Extending satellite ocean color remote sensing to the near-blue ultraviolet bands
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Extending satellite ocean color remote sensing to the near-blue ultraviolet bands

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  • Journal Title:
    Remote Sensing of Environment
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    Ultraviolet (UV) radiation has a profound impact on marine life, but historically and even currently, most ocean color satellites cannot provide radiance measurements in the UV, and thus UV penetration, in the global ocean. We develop a system (termed as UVISRdl) in this study, based on deep learning, to estimate remote sensing reflectance (Rrs) at 360, 380, and 400 nm (collectively termed as near-blue UV bands, nbUV) from Rrs in the visible bands that are obtained by ocean color satellites. This system is tested using both synthetic and field-measured data that cover a wide range and large number of values, with the resulted coefficient of determination close to 1.0 and bias close to 0 between UVISRdl estimated and known Rrs(nbUV). These results indicate excellent predictability of Rrs(nbUV) from Rrs(visible) via UVISRdl. The system was further applied to VIIRS (the Visible Infrared Imaging Radiometer Suite) data with the estimated Rrs(nbUV) evaluated using matchup field measurements, and obtained a mean absolute relative difference (MARD) at 360 nm of ~14% for oceanic waters and ~ 50% for coastal waters. These results are equivalent to those reported in the literature for satellite Rrs(visible) in oceanic and coastal waters. Examples of the global distribution of Rrs(nbUV), and subsequently the diffuse attenuation coefficient at the nbUV bands (Kd(nbUV)), are generated after applying UVISRdl to Rrs(visible) from the VIIRS data. The system lays the groundwork to generate decade-long Rrs(nbUV) and Kd(nbUV) from satellite ocean color data, which will be useful and important for both ocean color remote sensing and biogeochemical studies.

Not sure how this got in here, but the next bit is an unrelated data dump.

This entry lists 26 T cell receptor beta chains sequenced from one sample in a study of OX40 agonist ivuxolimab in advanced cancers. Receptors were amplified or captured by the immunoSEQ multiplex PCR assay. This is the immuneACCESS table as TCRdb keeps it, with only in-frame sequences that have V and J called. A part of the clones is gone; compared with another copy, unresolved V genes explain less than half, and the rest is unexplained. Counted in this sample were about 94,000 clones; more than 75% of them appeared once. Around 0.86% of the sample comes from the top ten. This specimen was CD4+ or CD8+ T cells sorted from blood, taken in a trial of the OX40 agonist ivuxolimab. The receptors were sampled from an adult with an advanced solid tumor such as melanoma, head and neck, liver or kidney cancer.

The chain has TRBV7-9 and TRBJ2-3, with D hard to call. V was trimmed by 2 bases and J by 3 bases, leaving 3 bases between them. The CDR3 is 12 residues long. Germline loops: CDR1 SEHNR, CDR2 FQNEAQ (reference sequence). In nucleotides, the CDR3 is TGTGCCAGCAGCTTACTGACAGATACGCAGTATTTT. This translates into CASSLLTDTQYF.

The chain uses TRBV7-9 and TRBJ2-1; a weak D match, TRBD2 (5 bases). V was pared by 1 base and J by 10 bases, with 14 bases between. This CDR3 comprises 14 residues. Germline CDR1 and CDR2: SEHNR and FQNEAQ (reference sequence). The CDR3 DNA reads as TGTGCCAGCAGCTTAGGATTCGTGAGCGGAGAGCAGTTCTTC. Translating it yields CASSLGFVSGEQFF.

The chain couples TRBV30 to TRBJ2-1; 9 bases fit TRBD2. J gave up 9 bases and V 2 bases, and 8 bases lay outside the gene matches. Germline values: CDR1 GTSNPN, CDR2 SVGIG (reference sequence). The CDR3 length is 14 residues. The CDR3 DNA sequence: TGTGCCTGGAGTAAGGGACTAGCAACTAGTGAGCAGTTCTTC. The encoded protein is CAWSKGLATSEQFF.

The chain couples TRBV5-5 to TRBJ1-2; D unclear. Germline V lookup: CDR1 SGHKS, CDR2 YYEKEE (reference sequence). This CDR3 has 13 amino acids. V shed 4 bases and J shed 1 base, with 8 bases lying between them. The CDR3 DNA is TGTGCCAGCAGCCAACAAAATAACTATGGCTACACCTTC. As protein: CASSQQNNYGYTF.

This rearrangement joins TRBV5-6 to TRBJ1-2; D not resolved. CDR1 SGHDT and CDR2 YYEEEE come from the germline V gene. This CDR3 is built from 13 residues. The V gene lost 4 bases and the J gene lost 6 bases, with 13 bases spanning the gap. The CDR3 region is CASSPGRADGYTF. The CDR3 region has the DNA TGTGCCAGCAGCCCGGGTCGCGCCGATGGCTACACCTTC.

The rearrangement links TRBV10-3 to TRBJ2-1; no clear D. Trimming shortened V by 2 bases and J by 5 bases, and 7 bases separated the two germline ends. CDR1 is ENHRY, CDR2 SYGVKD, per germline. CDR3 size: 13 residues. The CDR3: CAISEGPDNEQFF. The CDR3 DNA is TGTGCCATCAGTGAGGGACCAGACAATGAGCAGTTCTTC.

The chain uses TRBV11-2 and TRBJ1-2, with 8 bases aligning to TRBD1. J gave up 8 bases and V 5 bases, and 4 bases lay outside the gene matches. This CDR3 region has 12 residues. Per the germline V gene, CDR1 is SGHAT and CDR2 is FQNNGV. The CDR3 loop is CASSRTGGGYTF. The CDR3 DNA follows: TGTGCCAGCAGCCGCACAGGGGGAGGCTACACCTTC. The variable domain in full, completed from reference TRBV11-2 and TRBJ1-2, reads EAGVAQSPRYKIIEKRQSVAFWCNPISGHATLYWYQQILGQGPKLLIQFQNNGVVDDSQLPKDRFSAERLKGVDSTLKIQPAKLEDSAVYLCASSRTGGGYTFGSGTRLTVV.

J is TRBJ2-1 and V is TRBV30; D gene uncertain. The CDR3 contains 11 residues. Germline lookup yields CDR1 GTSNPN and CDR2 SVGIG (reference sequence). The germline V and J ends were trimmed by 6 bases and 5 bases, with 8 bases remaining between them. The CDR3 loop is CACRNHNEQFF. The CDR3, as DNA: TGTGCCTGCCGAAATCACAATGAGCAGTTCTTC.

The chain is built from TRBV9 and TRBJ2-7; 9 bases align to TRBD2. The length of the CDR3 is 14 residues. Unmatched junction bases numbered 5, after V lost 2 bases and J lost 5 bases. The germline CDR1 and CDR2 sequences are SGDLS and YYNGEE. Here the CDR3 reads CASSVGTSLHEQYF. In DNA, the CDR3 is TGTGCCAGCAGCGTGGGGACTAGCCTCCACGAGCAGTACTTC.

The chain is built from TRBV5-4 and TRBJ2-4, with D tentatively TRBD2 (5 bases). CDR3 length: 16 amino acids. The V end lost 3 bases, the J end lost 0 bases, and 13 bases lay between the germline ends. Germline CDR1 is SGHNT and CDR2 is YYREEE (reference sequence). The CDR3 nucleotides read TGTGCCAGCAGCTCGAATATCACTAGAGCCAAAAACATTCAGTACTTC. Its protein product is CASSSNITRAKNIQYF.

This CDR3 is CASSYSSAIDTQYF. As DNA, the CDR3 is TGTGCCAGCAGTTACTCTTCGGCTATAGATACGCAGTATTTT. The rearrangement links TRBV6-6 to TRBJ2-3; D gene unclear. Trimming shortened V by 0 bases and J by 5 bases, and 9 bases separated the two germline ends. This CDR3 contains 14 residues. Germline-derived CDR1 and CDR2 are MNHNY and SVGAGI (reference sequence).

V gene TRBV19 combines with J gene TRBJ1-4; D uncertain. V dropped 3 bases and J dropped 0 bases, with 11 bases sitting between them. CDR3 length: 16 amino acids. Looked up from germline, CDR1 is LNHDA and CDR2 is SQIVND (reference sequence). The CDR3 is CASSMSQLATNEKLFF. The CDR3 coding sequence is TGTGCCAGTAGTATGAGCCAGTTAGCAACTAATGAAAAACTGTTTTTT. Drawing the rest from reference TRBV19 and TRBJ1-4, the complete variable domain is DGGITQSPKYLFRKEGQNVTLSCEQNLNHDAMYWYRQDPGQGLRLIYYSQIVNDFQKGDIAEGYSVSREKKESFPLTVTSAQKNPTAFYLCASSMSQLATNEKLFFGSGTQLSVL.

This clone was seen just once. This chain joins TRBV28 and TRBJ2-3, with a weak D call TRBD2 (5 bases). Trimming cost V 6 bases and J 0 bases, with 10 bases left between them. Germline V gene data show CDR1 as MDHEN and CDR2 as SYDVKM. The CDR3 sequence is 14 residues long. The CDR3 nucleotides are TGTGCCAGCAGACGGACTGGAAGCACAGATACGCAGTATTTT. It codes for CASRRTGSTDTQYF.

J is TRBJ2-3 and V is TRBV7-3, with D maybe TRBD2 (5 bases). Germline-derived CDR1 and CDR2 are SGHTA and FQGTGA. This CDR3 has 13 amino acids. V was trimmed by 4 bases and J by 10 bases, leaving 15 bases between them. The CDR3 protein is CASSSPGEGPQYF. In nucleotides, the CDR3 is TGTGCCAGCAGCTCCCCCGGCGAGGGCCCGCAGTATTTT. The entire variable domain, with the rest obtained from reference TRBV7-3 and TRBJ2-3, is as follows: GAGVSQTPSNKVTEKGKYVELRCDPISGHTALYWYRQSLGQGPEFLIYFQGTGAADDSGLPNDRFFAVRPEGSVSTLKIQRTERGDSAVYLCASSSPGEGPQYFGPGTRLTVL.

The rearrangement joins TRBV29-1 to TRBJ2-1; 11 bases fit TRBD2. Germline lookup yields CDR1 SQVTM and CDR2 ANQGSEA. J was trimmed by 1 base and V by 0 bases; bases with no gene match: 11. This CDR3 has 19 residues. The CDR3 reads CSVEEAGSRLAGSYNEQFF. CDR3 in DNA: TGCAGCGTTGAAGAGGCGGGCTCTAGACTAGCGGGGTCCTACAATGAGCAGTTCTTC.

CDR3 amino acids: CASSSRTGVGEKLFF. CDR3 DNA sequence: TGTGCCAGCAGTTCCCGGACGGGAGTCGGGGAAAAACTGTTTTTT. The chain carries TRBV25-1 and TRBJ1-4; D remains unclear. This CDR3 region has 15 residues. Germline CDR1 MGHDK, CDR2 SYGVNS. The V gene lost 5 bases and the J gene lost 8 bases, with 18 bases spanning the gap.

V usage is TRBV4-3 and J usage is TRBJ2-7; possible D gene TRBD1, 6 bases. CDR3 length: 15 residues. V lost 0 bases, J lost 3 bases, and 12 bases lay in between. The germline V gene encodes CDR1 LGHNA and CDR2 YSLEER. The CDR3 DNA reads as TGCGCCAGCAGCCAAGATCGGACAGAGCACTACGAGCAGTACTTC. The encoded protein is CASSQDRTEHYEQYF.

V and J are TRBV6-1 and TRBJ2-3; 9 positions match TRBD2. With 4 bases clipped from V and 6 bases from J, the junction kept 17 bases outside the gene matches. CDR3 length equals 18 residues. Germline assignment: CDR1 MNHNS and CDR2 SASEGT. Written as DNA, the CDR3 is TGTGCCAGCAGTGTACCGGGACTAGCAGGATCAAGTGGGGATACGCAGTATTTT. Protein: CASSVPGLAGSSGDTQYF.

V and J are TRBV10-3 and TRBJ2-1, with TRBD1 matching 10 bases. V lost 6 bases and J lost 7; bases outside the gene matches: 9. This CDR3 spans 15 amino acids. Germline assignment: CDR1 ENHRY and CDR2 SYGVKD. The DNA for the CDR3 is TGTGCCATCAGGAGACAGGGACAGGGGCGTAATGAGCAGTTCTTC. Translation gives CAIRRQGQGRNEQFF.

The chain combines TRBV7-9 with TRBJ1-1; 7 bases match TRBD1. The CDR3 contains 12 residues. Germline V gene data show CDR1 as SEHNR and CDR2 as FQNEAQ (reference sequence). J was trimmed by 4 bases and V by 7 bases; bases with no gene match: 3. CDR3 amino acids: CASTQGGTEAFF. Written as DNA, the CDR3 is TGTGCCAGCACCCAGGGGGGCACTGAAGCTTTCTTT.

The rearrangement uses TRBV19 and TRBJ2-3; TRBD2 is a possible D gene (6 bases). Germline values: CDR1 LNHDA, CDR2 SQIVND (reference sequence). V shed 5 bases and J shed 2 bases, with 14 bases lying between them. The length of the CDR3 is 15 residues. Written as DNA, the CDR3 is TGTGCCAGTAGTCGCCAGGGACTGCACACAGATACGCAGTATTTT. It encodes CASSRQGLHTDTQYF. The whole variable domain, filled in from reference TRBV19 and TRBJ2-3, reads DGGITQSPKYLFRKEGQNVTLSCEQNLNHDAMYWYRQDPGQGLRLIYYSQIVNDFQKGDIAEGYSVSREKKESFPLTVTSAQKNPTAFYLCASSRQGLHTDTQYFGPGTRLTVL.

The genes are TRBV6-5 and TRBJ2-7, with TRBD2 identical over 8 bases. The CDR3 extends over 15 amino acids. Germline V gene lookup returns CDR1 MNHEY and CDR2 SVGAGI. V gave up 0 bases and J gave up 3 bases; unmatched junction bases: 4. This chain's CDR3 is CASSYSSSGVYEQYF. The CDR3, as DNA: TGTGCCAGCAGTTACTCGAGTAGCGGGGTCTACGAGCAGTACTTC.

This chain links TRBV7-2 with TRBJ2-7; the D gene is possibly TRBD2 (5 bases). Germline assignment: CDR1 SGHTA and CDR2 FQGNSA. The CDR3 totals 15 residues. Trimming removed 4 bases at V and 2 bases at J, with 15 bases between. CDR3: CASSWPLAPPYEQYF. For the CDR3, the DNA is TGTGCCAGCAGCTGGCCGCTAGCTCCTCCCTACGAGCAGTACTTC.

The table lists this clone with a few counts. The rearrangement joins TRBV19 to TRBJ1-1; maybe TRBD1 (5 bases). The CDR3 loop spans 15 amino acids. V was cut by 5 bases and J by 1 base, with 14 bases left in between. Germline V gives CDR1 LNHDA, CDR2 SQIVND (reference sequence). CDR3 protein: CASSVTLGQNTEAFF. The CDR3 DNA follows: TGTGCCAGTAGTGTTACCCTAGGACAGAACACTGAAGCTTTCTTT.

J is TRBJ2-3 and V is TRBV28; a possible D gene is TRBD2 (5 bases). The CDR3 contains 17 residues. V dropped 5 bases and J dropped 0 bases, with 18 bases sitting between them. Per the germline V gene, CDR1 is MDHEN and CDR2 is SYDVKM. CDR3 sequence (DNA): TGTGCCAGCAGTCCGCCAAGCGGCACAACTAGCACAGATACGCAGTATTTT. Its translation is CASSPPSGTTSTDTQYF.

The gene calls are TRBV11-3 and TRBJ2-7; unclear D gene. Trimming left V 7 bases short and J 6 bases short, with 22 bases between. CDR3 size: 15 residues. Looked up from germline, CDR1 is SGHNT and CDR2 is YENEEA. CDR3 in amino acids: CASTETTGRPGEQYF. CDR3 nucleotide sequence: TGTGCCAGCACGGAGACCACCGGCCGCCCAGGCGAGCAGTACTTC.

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    Remote Sensing of Environment, 253, 112228
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    Accepted Manuscript
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